Nuclear energy statistics

Data from February 2021

Planned update: February 2022


Nuclear plants generated around 26.4 % of the electricity produced in the EU-27 in 2019.

In 2019, 13 EU-27 countries had operational nuclear reactors: Belgium, Bulgaria, Czechia, Germany, Spain, France, Hungary, the Netherlands, Romania, Slovenia, Slovakia, Finland and Sweden.

Electricity generation from nuclear plants in the EU-27 decreased by 16.3 % between 2006 and 2019.

Nuclear energy production 2019data.PNG

This article provides recent statistics on nuclear energy in the European Union (EU).

Full article

Nuclear heat and gross electricity production

The production of nuclear heat is obtained from the fission of nuclear fuels in nuclear reactors. This heat is subsequently used for the production of electricity. The remaining heat (about 2/3 of the total) is mainly lost, except for a very small part which is used for agriculture and urban heating. The total production of nuclear heat in the EU-27 in 2019 was 196 928 thousand tonnes of oil equivalent (toe), a decrease of 10.7 % compared to 2010.

Table 1: Production of nuclear heat, ktoe, 2010 to 2019
Source: Eurostat (nrg_inf_nuc)

The main use of nuclear heat is the production of electricity. The gross electricity generation from nuclear plants within the EU-27 Member States in 2019 was 765 338 GWh, a 16.3 % decrease compared to 2006, or an average decrease of 1.25 % per year. However, two different trends can be distinguished over the period 1990 to 2019. From 1990 to 2004, the total amount of electricity produced in nuclear facilities in the EU-27 rose by 26.9 %, reaching a peak of 928 400 GWh in 2004, due to an increase in the number of reactors in operation. Between 2004 and 2006, total production of nuclear power in the EU-27 stabilised, before declining by 16.3 % between 2006 and 2019, mainly due to the sharp drop of some 55 % in the nuclear production in Germany (see Table 2).

Table 2: Gross electricity generation in nuclear power plants, GWh, 1990 to 2019
Source: Eurostat (nrg_ind_peh)

The largest producer by far of nuclear power within the EU-27 in 2019 was France, with a 52.1 % share of the EU total, followed by Germany (9.8 %), Sweden (8.6 %) and Spain (7.6 %). These four Member States produced 78.2 % of the total amount of electricity generated in nuclear facilities in the EU-27.(see Figure 1)

Figure 1: Gross electricity generation in nuclear power plants, GWh, 1990 to 2019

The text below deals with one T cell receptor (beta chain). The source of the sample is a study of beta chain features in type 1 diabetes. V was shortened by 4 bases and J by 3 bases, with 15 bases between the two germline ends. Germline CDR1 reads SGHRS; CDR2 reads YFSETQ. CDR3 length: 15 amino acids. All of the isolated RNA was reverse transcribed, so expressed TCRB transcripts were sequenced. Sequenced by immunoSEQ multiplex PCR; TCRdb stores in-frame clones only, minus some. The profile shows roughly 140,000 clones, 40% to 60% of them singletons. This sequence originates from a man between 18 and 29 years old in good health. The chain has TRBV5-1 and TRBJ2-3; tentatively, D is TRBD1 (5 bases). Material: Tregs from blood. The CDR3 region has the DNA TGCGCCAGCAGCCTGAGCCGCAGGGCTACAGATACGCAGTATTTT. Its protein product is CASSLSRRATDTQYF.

Source: Eurostat (nrg_ind_peh)

From 2006 to 2019, some countries increased their nuclear electricity production: Romania, which started in 1996 (+100.0 %), Hungary (+21.0 %), Czechia (+16.1 %), the Netherlands (+12.7 %), Slovenia (+4.9 %), Finland (+4.2 %). During the same period, the remaining countries (including the main producers) decreased their nuclear electricity production. Lithuania definitively shut down its nuclear facilities in 2009. Germany recorded the highest decrease (-55.0 %), followed by Slovakia (-15.2 %), Bulgaria (-15.0 %), France (-11.4 %), Belgium (-6.7 %), Spain (-3.0 %) and Sweden (-1.3 %).

Enrichment capacity

Uranium found in nature consists largely of two isotopes, uranium-235 (U-235, fissile) at 0.7 % and uranium-238 (U-238, non fissile) at 99.3 %. U-238 does not contribute directly to the fission process (though it does so indirectly by the formation of fissile isotopes of plutonium 239). Because of the small percentage of fissile material in the natural uranium, and in order to obtain suitable nuclear fuel for the pressurised water reactors (PWR, the majority in Europe), it is necessary to increase the concentration (‘enrich’) of the U-235 isotope from 0.7 % to 3-5 %. There are two possibilities: the centrifugation or the diffusion of the uranium in gaseous form (hexafluorure UF6). As a result, the natural uranium is separated into a small part of enriched uranium and a large part of depleted uranium. Only two reactors in the EU-27 (in Romania - Canadian type "CANDU") use natural uranium. This technology does not require uranium enrichment but requires the use of "heavy water" as moderator to compensate.

The standard measure, the "separative work unit", is the effort required to separate isotopes of uranium (U235 and U238) in the enrichment process: 1 tSWU is equivalent to 1 tonne of separative work unit tonnes of separative work units (tSWU).

Only three of the EU-27 Member States operated enrichment plants in 2019: Germany, the Netherlands and France, bringing the total enrichment capacity of the European Union to 16 600 tSWU (see Table 3).

Table 3: Enrichment capacity, tSWU, 2010 to 2019
Source: Eurostat (nrg_inf_nuc)

Production of fresh fuel assemblies

The fuel assembly constitutes the base element of the nuclear reactor core. The material used is the low enriched uranium (3 % to 4 % U235) produced by the enrichment plants. The standard pressured water reactor core contains about 157 fuel assemblies (depending on the reactor type). The uranium oxide (black powder) is pressed into pellets (small cylinders), then placed inside rods (tubes of about 1 cm diameter, 4 m length ) which are inserted into the basic element of nuclear fuel, the "assembly". The term "fresh fuel" indicates that it is the first use of uranium extracted from mines as opposed to the "MOX fuel" which is mainly made of recycled material. MOX (mixed oxide) assemblies are not included in this section but are covered in section "Production of MOX fuel elements".